Nowhere have I heard that he tried to intervene or save anyone. I hear a whole lot of him being ignored and him watching everything unfold.
I sincerely hope we don't screw this up again.

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Day 19 (Week 6) and I am already tired just thinking about how boring this day was in court. Not unimportant just not what I thought I would be reporting on. 

Sergeant Clinton Malan is back to testify in the “trial-within-the-trial”. AKA, the admissibility of Henri’s statement and any and all surrounding issues. I will try and keep this as short as possible for all of us. 

Malan says he is aware of the accused and detainee’s rights. Albeit Henri was not notified of his right to remain silent, of legal representation, to not say anything to incriminate himself. 

Captain Steyn also questioned Henri at the scene but Malan was not there at that point. By the time they left the scene, Henri had already given his version of events to Steyn. Malan does not remember giving evidence bags containing swabs to Dr Albertse but says that if she says that that is what happened, then it must be. 

Malan said he doesn’t remember all that well the color of Henri’s shirt or if it had writing on it but he was definitely wearing a short sleeved shirt. Dr Albertse, on the other hand, did not note Henri was wearing a shirt – only his boxer shorts.

A sergeant Adams is the one who spoke to Dr Albertse, he (Malan) was in the waiting room with Henri. He can’t comment on whether Dr Albertse was asked to check if Henri’s wounds were self-inflicted. 

They had driven in a sedan car, Malan said. Henri said in his version though that it was a double-cab bakkie. Henri had sat in the back seat.

Botha said that Henri said that he had been told that Marli had been given a drug and she was wide awake and telling everything. Malan said that this did not happen. 

During the time Henri was questioned he was apparently still wearing shorts. Malan said during Colonel Benecke’s interview with Henri, Henri had been wearing long pants. Malan said that as far as he understands, the family had arrived and this is where the clothes came from. 

Malan said he doesn’t know about the family being denied to see Henri. He also said Henri wasn’t informed of any rights because he was seen as a victim. 

Henri said that during his statement he wasn’t sure of things like the times and that Colonel Benecke would suggest times. Malan said that Benecke asked times and asked what happened – Henri gave the details himself.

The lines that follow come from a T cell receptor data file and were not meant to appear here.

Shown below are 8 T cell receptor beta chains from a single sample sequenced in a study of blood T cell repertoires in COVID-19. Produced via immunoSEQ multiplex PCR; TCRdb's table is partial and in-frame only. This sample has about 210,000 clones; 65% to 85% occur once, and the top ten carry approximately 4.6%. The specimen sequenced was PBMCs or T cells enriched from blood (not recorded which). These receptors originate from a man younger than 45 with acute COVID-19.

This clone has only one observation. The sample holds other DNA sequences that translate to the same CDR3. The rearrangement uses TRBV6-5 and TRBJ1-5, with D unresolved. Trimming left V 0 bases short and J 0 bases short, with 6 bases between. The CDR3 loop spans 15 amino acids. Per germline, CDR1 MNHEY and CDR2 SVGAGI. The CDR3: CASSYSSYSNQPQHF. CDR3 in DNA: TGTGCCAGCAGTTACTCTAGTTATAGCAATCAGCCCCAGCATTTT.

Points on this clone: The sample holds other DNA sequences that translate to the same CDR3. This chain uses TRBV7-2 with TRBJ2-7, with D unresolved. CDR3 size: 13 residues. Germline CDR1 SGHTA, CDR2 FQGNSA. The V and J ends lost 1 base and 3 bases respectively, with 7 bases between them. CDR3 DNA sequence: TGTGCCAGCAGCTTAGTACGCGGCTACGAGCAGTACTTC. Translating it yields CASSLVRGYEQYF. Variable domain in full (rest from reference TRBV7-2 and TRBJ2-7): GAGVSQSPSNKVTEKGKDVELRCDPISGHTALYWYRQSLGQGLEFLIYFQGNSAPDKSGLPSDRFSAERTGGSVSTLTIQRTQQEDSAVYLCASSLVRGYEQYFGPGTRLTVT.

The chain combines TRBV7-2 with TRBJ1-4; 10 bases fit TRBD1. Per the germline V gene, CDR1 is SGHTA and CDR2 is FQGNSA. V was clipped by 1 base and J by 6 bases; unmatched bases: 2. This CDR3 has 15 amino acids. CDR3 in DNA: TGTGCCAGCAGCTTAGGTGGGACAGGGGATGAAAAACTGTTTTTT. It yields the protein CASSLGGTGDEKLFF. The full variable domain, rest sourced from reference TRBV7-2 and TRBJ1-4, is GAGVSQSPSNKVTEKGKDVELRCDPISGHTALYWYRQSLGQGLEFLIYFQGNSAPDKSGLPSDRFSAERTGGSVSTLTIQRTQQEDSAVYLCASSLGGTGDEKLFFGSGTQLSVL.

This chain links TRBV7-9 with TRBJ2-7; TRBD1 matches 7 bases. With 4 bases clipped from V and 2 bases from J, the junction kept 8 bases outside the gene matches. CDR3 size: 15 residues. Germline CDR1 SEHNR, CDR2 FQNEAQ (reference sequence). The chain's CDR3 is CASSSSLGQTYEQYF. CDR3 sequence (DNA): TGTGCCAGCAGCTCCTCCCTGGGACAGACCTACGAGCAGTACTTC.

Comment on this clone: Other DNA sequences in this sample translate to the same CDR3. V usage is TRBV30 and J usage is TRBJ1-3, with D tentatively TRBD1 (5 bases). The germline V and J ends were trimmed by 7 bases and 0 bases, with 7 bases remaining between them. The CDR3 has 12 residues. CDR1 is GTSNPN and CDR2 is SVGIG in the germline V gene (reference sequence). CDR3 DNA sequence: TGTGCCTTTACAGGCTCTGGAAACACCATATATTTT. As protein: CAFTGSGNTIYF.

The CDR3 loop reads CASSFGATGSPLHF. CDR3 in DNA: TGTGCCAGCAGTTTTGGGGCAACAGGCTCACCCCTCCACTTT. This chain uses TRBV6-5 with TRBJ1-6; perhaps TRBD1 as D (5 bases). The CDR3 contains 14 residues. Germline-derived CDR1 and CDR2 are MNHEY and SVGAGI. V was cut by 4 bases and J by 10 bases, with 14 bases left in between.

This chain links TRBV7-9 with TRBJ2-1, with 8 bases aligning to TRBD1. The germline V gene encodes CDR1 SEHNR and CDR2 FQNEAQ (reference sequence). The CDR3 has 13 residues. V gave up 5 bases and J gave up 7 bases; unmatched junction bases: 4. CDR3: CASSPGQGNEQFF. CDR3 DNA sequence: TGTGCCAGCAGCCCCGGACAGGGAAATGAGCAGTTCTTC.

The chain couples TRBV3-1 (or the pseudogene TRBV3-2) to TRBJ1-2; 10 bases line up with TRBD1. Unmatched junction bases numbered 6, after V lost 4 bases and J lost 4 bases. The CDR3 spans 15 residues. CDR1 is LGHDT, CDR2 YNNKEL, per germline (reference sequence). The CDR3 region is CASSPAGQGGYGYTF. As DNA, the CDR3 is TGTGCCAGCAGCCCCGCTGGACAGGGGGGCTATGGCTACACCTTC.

Malan was the one who took the statement. Botha said Henri said that there was more than one person. Malan said that this is not true, Henri said he had seen one person and never mentioned any other persons.

They were further disputing where Henri had gotten his clothes. It’s a big mess of he-said-she-said. 

Dr van Zyl said that she was told that night that Henri is an alleged suspect. Botha said that it’s strange to draw blood from Henri for drugs and alcohol testing if he was only a witness or a victim. 

Botha then turned to the statement Malan took, saying that it is filled with language and spelling errors. Malan said that is correct. Botha then said there are places where words were used which Henri said is definitely not English he would use. Botha then asked that if there was a recording, would this be what he heard? Malan said that is correct. 
Malan said Henri did read the statement after it was taken. Botha said that Henri saw the errors but just signed it because he wanted to go home. 

Botha then asked if Henri was given anything to eat. Malan said no, Henri did not ask for anything. 

Botha says Malan’s version of the statement is not correct in terms of what Henri told him. Henri didn’t give the exact height of the attacker and yet an exact height is given, Henri spoke of two suspects to Benecke yet Malan mentions only one in the statement he took.

Malan says the statement was printed after Henri read it and he signed it. 

The court is adjourned until tomorrow when Andre du Toit – Henri’s uncle - is set to testify.

Could the police possibly make any more mistakes? One can clearly see they take no pride in their work.

Becoming a policeman is an easy job nowadays. They're not there because that's a passion, but because it is a position of job security. So it doesn't really matter to them how good or bad they are. The chances they lose their job is basically zero.